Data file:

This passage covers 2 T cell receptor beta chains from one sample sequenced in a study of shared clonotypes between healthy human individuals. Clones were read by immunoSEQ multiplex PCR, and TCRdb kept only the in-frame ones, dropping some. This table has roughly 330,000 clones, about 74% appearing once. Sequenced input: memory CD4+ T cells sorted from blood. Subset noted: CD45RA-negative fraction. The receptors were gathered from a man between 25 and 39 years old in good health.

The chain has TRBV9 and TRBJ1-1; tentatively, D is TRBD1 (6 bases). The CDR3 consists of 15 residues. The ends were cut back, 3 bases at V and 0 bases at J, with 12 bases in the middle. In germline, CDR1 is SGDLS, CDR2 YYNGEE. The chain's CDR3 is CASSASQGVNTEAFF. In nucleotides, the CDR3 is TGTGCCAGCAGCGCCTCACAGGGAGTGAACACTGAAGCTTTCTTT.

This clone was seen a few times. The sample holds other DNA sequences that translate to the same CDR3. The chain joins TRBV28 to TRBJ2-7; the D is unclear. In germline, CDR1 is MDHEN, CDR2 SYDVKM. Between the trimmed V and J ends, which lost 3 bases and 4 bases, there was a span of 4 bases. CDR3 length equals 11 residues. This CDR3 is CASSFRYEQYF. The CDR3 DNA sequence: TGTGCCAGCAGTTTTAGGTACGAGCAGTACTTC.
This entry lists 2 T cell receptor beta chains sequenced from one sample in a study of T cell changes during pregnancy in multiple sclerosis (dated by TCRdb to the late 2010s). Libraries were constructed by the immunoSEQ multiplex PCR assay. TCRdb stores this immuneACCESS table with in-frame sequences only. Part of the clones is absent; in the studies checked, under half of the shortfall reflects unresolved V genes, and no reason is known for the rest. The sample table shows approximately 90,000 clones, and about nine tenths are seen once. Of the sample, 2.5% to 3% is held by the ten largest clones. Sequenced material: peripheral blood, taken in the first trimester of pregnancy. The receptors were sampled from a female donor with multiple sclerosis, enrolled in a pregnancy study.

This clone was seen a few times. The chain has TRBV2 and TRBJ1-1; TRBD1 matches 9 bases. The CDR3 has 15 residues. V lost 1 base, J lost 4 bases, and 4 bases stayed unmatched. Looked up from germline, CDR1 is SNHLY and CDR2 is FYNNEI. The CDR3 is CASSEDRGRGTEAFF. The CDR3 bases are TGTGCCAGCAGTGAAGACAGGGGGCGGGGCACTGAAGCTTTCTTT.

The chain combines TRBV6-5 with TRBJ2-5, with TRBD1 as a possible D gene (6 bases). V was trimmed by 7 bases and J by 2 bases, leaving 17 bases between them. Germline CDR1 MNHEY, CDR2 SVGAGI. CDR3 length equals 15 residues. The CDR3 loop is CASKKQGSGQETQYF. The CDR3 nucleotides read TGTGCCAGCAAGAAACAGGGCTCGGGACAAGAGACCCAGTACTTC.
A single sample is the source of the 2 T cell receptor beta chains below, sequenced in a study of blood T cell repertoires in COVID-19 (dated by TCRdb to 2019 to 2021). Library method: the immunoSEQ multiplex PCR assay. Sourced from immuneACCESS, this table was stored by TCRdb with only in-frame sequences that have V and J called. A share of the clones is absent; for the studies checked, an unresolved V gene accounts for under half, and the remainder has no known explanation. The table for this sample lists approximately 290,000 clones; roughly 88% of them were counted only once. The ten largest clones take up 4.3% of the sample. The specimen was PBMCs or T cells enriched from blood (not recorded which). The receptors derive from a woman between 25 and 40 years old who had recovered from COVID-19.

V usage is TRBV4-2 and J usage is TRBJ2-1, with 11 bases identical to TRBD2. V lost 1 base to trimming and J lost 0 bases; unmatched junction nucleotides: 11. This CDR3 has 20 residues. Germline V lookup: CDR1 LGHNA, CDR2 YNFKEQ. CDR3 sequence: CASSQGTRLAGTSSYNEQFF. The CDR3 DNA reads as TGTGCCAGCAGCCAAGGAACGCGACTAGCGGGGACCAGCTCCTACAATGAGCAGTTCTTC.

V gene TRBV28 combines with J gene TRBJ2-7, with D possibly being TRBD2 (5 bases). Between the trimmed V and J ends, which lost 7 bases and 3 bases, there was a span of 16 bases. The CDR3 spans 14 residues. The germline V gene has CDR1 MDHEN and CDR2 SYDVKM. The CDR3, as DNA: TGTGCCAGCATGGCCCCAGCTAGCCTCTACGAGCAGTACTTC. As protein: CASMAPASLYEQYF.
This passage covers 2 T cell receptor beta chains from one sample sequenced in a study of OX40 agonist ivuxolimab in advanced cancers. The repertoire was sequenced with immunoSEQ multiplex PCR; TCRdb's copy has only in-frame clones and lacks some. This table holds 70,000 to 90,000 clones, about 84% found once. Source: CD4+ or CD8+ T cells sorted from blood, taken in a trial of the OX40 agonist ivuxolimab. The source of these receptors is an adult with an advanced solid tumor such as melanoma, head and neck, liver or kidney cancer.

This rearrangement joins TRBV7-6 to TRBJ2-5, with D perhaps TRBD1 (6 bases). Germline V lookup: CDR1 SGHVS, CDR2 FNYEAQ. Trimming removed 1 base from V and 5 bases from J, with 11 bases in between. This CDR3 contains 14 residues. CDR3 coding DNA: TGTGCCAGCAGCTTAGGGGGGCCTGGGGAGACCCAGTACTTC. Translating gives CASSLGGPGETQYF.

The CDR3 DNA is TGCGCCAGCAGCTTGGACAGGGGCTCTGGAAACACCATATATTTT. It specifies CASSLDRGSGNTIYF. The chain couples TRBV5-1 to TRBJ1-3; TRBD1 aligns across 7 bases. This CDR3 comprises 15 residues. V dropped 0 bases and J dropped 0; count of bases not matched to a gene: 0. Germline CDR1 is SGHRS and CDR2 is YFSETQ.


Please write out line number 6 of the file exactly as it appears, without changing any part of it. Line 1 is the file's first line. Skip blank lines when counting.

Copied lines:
The chain combines TRBV6-5 with TRBJ2-5, with TRBD1 as a possible D gene (6 bases). V was trimmed by 7 bases and J by 2 bases, leaving 17 bases between them. Germline CDR1 MNHEY, CDR2 SVGAGI. CDR3 length equals 15 residues. The CDR3 loop is CASKKQGSGQETQYF. The CDR3 nucleotides read TGTGCCAGCAAGAAACAGGGCTCGGGACAAGAGACCCAGTACTTC.